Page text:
When Candace was little, like all other parents, I wanted to buy every “good” toy for her, but, at the same time, since I didn’t grow up with tons of toys, I didn’t really understand what toys were for, and ended up spending a lot of time at a teachers’ store that was full of educational stuffs. One day, during my lunch hour, I saw a singing lion singing “You are My Sunshine”. I stood there for at least 5 minutes, kept playing the song, thinking how lucky I was to have a lovely daughter. It was clear to me that there was no way I would leave the store without the lion, so I did.

Later, we bought one “My Little Pony” for her; she really loved it, and that made our lives easier — we started buying all little ponies in all stores and soon she had more ponies than any toy store combined.

We also played a few games with her: we use quarters to play math game (she thought it was a game ;-); we played hangman while waiting for food at restaurants (or working on math problems).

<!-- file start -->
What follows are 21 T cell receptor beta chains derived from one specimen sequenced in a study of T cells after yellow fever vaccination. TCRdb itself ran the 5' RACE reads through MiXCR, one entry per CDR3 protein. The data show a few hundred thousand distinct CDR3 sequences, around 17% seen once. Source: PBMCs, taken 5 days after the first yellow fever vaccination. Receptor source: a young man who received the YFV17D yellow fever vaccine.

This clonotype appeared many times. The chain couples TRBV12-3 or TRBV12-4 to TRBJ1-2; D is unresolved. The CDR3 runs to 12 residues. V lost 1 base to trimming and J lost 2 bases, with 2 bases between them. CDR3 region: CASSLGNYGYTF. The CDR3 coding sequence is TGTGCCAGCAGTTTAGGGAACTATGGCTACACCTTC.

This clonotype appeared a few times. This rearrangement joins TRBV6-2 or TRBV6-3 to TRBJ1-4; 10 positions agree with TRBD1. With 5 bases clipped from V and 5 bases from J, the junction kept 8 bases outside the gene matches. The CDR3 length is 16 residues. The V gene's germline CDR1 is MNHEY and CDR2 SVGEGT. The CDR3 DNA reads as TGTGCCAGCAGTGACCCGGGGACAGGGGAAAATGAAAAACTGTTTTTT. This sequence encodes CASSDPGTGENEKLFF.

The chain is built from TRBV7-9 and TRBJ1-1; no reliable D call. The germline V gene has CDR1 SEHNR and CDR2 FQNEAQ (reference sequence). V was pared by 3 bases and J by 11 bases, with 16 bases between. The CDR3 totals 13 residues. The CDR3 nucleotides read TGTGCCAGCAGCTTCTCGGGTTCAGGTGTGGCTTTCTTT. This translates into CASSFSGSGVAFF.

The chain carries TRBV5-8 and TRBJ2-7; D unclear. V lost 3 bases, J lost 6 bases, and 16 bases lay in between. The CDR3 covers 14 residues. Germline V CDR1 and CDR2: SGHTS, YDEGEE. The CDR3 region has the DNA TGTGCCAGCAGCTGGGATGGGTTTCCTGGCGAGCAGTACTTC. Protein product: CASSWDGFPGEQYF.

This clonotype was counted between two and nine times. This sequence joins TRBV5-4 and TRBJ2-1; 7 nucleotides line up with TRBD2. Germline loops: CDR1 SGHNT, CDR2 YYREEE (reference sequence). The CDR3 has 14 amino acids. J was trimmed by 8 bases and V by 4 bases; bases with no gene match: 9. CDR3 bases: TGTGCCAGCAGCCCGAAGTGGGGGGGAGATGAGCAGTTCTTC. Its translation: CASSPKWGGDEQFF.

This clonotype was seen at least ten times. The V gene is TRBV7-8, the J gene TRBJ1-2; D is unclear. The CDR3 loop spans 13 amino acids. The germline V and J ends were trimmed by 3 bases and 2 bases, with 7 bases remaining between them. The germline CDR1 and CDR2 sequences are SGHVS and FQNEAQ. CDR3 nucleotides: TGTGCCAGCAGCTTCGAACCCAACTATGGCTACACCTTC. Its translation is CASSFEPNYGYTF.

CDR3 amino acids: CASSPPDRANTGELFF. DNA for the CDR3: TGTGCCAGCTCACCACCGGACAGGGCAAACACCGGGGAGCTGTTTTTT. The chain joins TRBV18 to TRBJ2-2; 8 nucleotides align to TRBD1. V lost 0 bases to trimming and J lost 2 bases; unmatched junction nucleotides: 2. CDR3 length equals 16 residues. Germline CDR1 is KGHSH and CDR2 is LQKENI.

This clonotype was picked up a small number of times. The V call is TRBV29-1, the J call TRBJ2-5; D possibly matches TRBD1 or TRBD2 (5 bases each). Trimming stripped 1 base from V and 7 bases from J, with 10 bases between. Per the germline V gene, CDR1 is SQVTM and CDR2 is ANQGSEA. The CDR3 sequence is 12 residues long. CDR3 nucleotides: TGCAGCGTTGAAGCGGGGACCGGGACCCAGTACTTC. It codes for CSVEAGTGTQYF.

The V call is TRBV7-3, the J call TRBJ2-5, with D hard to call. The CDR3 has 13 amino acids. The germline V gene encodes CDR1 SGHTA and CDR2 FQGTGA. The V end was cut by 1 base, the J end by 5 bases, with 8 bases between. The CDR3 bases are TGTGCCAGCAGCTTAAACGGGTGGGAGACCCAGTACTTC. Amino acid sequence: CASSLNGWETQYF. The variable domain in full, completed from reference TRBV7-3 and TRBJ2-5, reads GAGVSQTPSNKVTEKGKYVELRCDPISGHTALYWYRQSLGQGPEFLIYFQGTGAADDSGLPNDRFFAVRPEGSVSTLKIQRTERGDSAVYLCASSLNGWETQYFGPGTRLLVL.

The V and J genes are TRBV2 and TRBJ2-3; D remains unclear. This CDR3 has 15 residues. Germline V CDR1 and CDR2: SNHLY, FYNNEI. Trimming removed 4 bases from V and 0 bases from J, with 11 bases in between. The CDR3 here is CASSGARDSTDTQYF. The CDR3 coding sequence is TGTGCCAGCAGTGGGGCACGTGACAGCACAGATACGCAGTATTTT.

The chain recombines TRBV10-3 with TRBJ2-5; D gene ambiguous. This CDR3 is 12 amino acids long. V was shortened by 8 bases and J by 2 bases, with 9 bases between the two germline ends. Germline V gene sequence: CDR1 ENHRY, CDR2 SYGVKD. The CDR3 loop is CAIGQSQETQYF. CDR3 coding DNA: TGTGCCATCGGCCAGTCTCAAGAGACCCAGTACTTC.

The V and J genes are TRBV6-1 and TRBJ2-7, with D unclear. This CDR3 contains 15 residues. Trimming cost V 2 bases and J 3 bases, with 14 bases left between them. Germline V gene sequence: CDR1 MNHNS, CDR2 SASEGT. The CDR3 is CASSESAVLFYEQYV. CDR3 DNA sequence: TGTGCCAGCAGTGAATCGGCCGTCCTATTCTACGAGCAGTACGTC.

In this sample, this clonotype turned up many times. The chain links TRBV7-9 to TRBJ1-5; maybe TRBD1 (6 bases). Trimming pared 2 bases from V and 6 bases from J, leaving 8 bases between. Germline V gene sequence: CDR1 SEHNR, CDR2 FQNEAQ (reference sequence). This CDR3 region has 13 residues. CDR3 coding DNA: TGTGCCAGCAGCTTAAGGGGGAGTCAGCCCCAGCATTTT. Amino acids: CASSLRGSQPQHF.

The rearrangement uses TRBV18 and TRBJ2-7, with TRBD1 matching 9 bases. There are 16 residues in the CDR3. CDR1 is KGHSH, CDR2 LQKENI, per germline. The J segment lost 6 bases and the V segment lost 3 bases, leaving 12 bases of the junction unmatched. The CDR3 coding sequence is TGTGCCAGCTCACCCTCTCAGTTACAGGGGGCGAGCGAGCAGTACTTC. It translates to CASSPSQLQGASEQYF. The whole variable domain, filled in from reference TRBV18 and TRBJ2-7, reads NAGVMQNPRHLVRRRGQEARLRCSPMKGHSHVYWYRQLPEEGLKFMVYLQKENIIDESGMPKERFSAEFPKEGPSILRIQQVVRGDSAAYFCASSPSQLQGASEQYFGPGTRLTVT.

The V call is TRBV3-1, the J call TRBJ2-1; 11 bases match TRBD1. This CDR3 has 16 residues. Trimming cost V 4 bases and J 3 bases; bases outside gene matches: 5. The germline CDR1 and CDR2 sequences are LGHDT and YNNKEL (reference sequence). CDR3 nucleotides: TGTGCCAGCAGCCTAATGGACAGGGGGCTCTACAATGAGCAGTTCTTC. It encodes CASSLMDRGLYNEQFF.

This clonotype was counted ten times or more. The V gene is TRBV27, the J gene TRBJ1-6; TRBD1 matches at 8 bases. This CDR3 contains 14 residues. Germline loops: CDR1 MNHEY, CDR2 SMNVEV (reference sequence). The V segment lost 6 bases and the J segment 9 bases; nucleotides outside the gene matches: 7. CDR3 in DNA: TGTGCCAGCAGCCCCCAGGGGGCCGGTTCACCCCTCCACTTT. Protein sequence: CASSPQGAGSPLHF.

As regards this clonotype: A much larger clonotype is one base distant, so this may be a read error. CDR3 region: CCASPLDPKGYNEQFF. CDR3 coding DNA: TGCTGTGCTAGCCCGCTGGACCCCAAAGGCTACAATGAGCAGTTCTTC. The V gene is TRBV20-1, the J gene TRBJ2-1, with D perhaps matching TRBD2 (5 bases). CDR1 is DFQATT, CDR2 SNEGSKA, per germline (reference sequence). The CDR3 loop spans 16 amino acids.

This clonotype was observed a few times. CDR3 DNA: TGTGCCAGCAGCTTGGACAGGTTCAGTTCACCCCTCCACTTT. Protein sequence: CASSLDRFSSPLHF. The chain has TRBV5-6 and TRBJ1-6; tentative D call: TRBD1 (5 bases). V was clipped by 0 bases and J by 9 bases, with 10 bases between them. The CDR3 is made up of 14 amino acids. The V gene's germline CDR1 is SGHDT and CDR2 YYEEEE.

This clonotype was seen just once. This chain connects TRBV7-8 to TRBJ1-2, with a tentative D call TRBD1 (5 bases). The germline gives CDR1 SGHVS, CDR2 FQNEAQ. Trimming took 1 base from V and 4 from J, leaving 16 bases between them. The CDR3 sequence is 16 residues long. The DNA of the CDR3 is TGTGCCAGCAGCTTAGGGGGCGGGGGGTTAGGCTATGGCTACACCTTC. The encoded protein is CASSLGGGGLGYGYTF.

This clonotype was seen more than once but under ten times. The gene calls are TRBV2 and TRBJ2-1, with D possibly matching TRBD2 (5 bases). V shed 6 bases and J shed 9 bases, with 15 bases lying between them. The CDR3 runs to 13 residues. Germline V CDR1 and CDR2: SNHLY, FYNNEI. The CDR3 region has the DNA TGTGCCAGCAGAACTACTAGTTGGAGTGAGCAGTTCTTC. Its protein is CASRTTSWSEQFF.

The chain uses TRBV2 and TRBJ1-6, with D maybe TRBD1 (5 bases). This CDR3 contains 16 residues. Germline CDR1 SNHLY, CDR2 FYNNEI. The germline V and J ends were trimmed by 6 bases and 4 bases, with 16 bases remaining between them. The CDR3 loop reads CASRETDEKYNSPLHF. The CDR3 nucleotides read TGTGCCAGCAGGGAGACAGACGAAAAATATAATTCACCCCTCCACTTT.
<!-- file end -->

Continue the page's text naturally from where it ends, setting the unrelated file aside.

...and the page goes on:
# # #

3/4/1987

My “big” alarm clock wakes me up again this morning.

Around 5:40, every morning, Candace starts squeezing her body against mine and a minute later, her head would be on top of my chest. Trying to make her sleep comfortably, I quietly get out of the bed.

Since she was born, Candace is a black-belt blanket kicker. After we cover her with a blanket, it only takes a second or two for her to kick the blanket off. But, strangely, after squeezing me out of the bed, she sleeps like a baby. But, is that a tiny victory grin on her face?

3/5/1987

I told Candace how she woke me up every morning. She laughed and said, “Why didn’t you wake me up?”

“I tried, but no matter what I do, you wouldn’t wake up.” I lied. How could I? She needed sleep!

“Mommy, don’t you remember?” she said, her face brightening with a mysterious smile. “You have to tickle me to wake me up.”

# # #

Thank you for visiting my blog.

Posted in Memoir, Writing | 20 Comments

At This Age…